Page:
Fall starts on Saturday. Colder air is moving into Montana on Thursday and will move south Friday bringing snow above 9,000 feet. This will be the first impactful storm of the season, however, it will be confined to the peaks.
Short Term Forecast
Good morning Powder Hounds! This will not be the epic storm I often write about, but instead our first good tease of decent moisture for the northern Rockies and the coldest temps of the season thus far. Fall starts officially on Saturday and temps in the northern Rockies will be approaching freezing even at the valley floor by Saturday morning (Wyoming, Montana). This event will at least get us thinking and dreaming powder for the upcoming season. Dreaming is almost as fun as the actual chase.
Cold air is moving in from Montana on Thursday morning. This will reach Wyoming late Thursday night or Friday morning. The models show the highest snow totals above 9K with some lighter amounts as low as 8K. Winds start out from the south and veer SE which is not a preferred direction for most ski areas. Upslope conditions will likely keep the highest amounts in northern Wyoming and southern Montana, especially closer to the Wyoming/Montana border. Driving north and east of the Tetons towards the Absaroka Range to Red Lodge might grab the highest totals at the peaks. Red Lodge Mountain normally does best with an NE wind direction where this event might skirt just west keeping totals lower. I would not be surprised to see 5-10 inches at some of the summits at the MT/WY border. Below 9,000 feet might see 1-3 inches. The Summit of Red Lodge is a wildcard.
Below: The American model showing some decent totals on the MT/WY border by Friday afternoon (Above 9K) The short-term high-resolution models show higher amounts further south into the Tetons but I am reluctant to buy into it just yet. With the southerly winds, it's possible that Big Sky also comes up with some measurable snow at the summit.
Models are not in great agreement with shifting winds from S, SE, to SW for the Montana Ski areas. It's likely some flakes are recorded at Showdown, and Discovery further east of Missoula. Big Sky often can do well with southerly winds so it's likely they will be reporting some snow on Friday morning.
For the Tetons, I have high confidence that on Friday as winds veer more SW (Versus S or SE) light snow will be falling at the upper elevations of the Tetons. The Wasatch will see higher moisture north of Salt Lake City toward the Idaho border. This will be a mostly rain event with the exception of the Cottonwoods which will likely grab 1-3 inches at the summits.
Below: Cold air is confined to Montana and Idaho on Thursday (-2C at 10K)
Below: On Friday morning this cold front has reached the Tetons and northern Utah when some snow is likely at the upper peaks. Friday night will see the coldest temps of the summer as Fall officially hits on Saturday (With clearing skies the 1st day of fall in the Jackson valley will be near freezing).
Below: University of Utah models based on the GFS showing snow for mid-mountain at Alta from late Thursday to early Friday (1-3 inches). This seems believable from looking at the models. Higher precipitation totals will fall in the northern Wasatch but temps might keep the snow levels above the summits.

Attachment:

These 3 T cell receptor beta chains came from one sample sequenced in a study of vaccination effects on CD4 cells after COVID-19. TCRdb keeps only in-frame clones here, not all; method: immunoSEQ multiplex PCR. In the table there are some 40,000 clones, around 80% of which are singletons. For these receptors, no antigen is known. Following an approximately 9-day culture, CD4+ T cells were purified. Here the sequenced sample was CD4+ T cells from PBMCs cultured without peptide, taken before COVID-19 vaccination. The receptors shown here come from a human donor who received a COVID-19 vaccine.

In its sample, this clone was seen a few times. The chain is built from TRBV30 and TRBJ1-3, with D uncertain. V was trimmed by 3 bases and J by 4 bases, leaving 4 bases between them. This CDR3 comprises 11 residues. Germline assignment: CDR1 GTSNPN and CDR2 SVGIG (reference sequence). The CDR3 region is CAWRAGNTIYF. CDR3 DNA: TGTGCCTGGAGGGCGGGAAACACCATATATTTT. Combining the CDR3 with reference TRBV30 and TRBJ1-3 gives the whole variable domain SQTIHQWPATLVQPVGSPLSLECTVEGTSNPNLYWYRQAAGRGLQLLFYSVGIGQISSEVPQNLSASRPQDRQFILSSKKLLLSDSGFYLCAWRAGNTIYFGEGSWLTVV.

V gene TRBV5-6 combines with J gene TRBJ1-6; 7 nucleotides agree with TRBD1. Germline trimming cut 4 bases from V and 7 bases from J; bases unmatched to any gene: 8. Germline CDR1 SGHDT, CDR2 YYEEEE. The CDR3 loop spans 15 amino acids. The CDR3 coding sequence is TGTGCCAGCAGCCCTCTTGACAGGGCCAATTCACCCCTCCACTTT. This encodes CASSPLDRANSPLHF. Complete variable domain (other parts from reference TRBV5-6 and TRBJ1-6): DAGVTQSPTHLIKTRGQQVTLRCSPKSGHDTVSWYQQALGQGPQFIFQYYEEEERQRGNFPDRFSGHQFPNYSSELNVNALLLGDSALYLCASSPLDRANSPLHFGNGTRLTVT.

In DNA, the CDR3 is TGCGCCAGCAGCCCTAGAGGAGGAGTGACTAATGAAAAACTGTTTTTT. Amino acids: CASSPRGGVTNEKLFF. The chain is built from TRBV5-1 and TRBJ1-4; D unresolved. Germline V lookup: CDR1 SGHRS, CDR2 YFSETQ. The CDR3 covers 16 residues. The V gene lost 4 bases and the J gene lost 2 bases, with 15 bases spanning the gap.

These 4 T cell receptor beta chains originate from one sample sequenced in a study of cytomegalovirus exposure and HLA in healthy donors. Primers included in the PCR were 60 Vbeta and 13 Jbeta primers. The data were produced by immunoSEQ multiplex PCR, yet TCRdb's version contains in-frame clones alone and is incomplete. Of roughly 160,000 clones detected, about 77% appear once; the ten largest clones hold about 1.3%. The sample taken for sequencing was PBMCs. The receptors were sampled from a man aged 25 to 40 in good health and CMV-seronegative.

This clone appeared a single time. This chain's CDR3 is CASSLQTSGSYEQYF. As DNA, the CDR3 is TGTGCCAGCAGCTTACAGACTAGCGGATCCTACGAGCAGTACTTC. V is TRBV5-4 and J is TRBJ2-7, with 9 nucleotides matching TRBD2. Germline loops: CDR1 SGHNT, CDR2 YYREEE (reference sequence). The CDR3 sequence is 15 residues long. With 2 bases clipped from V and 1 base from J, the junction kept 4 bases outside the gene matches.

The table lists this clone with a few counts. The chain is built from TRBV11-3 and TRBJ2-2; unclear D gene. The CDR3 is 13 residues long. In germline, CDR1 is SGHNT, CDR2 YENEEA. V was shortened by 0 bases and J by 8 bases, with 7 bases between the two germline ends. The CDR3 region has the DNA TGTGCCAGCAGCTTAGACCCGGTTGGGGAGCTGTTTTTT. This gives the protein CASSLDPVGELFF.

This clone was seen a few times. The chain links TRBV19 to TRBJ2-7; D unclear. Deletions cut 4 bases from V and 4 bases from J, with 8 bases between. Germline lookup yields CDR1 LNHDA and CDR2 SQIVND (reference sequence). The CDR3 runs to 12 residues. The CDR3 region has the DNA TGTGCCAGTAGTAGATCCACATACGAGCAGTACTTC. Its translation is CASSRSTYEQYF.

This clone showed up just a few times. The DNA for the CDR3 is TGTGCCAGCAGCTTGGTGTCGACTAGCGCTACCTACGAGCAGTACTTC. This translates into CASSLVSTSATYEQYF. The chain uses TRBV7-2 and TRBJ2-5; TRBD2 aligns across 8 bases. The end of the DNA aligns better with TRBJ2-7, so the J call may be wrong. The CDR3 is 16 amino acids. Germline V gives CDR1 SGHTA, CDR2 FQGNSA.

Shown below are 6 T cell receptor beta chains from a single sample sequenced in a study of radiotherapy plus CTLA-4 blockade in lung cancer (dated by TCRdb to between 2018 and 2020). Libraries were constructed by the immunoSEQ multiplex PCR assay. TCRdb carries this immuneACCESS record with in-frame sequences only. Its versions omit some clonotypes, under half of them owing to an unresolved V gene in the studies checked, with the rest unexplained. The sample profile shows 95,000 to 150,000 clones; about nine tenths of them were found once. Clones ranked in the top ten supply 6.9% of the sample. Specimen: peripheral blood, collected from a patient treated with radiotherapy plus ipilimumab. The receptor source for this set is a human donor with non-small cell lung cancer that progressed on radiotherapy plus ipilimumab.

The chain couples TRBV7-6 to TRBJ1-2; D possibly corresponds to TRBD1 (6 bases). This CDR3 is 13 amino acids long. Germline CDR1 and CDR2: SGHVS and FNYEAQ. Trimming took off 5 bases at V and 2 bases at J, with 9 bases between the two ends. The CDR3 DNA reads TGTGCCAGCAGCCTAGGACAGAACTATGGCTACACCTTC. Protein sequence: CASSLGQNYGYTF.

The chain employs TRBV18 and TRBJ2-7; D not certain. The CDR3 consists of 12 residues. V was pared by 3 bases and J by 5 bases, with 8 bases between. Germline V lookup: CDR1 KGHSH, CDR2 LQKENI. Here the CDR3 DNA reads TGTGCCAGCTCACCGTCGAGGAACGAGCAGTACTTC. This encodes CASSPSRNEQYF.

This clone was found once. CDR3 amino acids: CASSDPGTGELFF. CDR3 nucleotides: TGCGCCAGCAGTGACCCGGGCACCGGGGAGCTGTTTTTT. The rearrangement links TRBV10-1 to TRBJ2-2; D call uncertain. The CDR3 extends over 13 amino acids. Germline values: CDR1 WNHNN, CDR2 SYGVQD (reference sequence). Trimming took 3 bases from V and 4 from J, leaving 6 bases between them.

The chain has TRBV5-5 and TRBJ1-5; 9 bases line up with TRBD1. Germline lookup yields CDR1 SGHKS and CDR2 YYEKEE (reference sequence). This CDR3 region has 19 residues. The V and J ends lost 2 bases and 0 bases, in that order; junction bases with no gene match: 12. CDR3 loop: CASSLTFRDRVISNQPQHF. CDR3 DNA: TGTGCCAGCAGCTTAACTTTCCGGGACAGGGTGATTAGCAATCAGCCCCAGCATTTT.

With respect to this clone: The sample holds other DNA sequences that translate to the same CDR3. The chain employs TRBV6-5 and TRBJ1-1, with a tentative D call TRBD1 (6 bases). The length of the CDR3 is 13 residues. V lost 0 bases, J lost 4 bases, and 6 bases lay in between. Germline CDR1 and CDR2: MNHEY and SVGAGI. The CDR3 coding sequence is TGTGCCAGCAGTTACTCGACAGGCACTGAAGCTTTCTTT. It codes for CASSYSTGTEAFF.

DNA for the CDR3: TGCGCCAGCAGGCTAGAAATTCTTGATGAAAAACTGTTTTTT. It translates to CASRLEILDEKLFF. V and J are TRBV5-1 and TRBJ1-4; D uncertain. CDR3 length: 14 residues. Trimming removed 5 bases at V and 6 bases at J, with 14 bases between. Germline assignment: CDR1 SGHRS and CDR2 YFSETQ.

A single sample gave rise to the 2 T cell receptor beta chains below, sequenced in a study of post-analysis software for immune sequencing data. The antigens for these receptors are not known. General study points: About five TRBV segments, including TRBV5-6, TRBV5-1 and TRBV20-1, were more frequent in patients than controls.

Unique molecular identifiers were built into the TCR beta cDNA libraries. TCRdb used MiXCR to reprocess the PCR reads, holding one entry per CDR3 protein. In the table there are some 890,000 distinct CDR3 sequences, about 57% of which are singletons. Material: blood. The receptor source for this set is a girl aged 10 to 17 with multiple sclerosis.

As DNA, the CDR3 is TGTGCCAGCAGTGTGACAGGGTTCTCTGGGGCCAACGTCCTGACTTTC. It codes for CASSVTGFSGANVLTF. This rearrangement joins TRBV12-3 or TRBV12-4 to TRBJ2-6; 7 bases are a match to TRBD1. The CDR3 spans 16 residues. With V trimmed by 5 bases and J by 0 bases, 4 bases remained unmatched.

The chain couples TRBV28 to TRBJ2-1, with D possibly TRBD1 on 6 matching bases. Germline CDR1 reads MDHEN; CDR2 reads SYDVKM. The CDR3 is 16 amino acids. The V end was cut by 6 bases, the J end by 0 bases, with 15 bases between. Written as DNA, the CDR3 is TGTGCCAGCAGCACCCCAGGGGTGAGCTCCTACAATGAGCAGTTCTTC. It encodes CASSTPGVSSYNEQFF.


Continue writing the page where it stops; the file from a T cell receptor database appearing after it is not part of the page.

Below: Average of multiple ensemble runs showing anywhere a mean average of around 2-3 inches for the summit of JHMR (Friday is the most favored wind direction).
The models for next week show another cold front is likely for the Pacific Northwest and BC. Low pressure is noted over the Cascades extending into most of BC and Alberta early or mid-next week. This system currently looks to traverse east and north into central Canada at some point mid or late next week. The models yesterday showed a different solution, digging south over the Rockies. It's likely that areas in Canada might be the highest beneficiaries of moisture but it is still too early to provide details.
Below: Colder temps are confined to the PNW, north Idaho/Montana- Canada with even a hint of a cool down for the northern Sierra. Map: 10K Feet in Celsius. (September 27 Wednesday).
Below: Next week will feature an approaching trough that impacts the PNW and areas of BC/Alberta. This will likely bring significant water totals to the Cascades cold temps initially Sunday, warming Monday, and cooling again by midweek. The temps will be much colder than average with 41-45 degrees at the bases and the possibility of seeing some flakes at some of the summits. BC and Alberta should score some white also.
Below: The first low moves north and east by late next week over central Canada (Yesterday, the models showed a different solution so confidence is low at this point). Another low is noted approaching the west coast late next week (September 29).
Thanks for following the chase forecast. I was in Alaska this summer photographing bears. If you want to check out some of my work and join me on the chase for adventure follow my Instagram feed below @powderchasersteve
Enjoy the rest of the summer, fall on Saturday, and see you on the slopes soon! It's always snowing somewhere!